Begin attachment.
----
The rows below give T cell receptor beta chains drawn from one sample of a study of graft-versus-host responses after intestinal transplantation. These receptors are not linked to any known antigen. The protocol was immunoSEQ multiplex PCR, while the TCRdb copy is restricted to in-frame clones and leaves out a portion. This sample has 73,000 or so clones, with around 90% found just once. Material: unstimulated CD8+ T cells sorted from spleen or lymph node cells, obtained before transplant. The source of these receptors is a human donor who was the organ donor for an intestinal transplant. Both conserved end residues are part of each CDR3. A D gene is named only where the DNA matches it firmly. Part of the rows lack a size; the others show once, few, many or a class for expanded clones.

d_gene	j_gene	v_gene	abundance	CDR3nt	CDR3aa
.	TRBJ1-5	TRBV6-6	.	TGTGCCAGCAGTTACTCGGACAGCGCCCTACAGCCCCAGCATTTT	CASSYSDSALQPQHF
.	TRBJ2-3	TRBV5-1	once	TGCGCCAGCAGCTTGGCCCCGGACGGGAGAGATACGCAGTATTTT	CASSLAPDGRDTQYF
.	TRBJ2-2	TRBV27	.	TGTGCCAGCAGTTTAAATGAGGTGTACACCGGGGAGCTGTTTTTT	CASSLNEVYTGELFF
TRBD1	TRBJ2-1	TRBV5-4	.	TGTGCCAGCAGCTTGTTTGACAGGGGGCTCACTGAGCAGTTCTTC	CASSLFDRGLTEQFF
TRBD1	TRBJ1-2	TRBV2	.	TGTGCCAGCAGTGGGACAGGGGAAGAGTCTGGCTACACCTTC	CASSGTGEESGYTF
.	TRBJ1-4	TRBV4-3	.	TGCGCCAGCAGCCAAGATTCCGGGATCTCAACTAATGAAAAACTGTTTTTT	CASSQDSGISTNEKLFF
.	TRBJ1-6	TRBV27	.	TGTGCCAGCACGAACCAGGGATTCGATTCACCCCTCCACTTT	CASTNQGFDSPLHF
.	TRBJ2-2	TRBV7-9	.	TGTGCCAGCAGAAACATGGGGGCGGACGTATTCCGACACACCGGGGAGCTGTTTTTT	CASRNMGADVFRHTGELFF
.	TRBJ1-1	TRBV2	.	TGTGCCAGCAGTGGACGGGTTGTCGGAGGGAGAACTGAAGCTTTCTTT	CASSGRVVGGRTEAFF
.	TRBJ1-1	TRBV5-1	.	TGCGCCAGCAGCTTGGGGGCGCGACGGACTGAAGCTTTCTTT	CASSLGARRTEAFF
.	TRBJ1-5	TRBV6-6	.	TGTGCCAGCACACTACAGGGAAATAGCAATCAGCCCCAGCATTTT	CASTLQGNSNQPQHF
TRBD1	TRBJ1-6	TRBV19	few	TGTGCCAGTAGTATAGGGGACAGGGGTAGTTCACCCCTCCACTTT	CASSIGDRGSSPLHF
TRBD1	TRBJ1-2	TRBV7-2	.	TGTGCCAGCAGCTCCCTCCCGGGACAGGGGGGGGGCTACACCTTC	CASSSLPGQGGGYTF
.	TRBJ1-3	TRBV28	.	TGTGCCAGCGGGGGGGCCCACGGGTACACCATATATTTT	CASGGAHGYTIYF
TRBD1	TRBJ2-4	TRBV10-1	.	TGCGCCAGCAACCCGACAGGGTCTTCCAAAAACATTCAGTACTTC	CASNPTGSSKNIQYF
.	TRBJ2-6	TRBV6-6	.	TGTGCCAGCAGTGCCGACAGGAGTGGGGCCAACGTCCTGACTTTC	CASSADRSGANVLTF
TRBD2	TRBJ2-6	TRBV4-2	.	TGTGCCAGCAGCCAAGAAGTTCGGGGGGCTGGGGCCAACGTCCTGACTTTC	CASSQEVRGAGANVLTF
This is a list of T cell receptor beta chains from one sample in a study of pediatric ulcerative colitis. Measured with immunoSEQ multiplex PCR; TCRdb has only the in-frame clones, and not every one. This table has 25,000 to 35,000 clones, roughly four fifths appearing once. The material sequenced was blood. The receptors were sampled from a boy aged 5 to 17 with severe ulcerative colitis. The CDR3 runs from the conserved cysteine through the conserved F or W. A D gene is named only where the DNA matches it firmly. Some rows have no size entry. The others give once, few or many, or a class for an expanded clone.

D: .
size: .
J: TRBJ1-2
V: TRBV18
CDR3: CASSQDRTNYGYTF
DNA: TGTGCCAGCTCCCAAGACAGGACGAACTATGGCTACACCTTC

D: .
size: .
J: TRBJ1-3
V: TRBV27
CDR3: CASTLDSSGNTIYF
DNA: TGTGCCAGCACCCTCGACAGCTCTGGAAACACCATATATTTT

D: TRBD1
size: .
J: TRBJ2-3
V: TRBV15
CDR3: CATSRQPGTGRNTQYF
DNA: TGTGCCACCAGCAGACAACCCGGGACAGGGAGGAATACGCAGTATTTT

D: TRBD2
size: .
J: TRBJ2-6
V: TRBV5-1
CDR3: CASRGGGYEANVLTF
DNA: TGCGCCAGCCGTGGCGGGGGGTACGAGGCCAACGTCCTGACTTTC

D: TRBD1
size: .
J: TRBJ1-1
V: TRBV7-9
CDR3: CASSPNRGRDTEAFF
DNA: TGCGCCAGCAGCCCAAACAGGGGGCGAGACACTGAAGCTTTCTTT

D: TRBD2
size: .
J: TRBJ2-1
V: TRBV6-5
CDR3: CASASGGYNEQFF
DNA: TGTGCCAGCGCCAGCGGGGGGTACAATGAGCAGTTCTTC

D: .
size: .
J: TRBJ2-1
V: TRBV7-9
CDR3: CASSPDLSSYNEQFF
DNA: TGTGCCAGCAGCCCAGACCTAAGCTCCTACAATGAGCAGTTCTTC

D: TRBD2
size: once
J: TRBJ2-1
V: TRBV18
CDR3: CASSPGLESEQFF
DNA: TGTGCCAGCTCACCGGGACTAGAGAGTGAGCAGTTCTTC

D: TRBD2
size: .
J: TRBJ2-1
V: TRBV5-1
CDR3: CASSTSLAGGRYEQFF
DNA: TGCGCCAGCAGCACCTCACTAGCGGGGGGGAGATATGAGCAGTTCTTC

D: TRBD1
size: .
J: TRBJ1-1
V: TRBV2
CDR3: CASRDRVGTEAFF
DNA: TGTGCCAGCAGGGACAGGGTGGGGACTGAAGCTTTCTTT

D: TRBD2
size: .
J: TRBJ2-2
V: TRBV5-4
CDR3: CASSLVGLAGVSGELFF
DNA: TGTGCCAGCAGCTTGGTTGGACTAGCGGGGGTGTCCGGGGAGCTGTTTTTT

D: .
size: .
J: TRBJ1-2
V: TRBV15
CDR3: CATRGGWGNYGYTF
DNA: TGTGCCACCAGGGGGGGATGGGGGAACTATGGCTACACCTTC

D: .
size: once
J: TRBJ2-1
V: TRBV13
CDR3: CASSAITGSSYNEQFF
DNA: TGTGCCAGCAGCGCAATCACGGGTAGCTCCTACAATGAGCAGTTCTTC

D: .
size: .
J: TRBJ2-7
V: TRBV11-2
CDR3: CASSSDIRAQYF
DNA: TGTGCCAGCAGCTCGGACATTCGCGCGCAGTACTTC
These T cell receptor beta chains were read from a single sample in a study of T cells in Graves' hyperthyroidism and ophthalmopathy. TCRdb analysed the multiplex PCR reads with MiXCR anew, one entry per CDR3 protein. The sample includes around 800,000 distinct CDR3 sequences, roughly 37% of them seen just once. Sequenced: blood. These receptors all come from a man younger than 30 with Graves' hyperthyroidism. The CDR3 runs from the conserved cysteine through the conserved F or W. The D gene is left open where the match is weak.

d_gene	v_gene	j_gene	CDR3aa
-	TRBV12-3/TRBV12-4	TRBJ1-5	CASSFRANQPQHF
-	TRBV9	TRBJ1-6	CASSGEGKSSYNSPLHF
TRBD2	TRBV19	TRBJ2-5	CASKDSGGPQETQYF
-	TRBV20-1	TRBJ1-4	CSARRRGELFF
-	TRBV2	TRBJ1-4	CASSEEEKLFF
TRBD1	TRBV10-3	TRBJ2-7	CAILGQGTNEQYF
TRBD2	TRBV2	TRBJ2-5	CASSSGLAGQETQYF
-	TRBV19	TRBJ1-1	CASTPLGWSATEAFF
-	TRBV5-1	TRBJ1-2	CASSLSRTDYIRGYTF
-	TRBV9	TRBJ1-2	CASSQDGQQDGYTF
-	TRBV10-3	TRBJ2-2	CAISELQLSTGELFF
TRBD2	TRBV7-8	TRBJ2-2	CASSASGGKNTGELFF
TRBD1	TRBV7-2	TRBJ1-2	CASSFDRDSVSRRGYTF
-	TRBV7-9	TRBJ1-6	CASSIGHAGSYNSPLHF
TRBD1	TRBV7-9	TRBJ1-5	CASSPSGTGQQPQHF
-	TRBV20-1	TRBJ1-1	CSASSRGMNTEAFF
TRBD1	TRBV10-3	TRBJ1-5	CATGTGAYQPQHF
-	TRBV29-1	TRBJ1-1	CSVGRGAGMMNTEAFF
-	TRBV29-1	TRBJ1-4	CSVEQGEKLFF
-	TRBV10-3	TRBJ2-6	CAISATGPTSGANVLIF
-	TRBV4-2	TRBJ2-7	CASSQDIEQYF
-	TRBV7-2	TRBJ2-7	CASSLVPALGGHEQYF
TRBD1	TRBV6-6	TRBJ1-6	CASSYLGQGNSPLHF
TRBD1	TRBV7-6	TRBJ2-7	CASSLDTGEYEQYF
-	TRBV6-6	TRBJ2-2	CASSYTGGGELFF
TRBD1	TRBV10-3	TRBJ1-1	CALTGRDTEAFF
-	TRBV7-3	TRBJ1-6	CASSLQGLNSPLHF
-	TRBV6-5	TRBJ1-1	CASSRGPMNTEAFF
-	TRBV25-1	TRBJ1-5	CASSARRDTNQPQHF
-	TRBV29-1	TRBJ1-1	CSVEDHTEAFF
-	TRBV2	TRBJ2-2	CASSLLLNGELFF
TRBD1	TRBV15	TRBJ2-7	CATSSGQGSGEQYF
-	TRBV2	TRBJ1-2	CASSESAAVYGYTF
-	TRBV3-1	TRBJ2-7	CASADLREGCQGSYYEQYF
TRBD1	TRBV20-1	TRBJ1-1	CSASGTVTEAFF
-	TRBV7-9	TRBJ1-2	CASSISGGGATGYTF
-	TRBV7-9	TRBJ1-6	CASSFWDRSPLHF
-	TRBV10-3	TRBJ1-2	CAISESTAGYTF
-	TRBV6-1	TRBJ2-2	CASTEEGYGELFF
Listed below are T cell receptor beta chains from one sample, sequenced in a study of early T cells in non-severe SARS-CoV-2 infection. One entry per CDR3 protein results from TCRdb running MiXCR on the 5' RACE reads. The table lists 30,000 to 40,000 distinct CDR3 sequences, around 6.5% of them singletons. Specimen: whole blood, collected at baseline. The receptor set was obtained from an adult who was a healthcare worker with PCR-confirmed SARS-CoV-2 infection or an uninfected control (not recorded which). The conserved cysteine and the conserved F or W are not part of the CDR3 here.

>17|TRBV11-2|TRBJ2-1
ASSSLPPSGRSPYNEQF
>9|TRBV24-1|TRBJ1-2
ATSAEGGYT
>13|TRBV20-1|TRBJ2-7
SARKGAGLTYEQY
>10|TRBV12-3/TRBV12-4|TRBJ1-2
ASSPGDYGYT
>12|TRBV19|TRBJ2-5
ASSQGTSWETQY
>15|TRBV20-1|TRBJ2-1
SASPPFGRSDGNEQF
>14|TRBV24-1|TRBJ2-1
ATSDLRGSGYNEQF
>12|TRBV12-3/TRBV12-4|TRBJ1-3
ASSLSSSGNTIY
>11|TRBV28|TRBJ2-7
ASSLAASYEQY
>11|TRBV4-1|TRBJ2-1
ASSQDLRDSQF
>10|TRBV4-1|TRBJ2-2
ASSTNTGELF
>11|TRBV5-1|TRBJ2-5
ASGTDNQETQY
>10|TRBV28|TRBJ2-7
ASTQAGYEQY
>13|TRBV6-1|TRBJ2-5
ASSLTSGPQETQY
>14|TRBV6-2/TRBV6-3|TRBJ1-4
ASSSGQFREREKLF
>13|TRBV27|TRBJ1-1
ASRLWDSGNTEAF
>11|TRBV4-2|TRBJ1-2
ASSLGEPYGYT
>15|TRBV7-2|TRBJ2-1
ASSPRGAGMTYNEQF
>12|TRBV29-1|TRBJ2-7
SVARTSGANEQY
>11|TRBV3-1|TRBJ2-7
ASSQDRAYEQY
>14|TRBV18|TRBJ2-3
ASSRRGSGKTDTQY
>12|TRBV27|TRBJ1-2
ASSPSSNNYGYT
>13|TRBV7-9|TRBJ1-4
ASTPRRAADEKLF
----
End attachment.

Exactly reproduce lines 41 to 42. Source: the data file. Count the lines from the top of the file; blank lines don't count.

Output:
J: TRBJ2-6
V: TRBV5-1